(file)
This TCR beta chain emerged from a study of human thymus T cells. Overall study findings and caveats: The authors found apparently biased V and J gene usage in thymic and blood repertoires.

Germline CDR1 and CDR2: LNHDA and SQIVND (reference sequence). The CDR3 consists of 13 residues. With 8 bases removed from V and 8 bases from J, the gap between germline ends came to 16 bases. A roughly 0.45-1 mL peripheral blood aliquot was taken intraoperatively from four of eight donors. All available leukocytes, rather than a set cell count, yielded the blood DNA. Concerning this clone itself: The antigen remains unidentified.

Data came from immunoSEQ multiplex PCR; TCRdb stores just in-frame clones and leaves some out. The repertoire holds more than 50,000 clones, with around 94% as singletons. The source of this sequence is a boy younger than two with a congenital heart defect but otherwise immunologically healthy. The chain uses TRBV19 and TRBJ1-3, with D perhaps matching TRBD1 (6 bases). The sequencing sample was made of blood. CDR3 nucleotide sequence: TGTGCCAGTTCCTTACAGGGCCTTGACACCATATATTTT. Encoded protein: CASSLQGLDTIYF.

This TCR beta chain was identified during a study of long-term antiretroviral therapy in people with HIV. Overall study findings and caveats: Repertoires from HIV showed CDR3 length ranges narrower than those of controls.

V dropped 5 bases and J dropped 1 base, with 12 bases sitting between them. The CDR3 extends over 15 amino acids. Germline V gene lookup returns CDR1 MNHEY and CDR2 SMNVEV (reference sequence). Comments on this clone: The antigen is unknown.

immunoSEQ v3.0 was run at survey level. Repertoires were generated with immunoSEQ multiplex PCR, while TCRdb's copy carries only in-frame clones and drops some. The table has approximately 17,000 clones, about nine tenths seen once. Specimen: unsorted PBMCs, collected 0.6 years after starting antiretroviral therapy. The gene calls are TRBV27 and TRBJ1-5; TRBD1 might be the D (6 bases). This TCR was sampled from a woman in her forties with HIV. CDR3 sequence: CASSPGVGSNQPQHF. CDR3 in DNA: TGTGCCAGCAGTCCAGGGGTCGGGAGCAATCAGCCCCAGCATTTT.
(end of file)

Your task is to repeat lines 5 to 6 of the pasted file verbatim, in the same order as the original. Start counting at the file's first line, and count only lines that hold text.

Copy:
V dropped 5 bases and J dropped 1 base, with 12 bases sitting between them. The CDR3 extends over 15 amino acids. Germline V gene lookup returns CDR1 MNHEY and CDR2 SMNVEV (reference sequence). Comments on this clone: The antigen is unknown.

immunoSEQ v3.0 was run at survey level. Repertoires were generated with immunoSEQ multiplex PCR, while TCRdb's copy carries only in-frame clones and drops some. The table has approximately 17,000 clones, about nine tenths seen once. Specimen: unsorted PBMCs, collected 0.6 years after starting antiretroviral therapy. The gene calls are TRBV27 and TRBJ1-5; TRBD1 might be the D (6 bases). This TCR was sampled from a woman in her forties with HIV. CDR3 sequence: CASSPGVGSNQPQHF. CDR3 in DNA: TGTGCCAGCAGTCCAGGGGTCGGGAGCAATCAGCCCCAGCATTTT.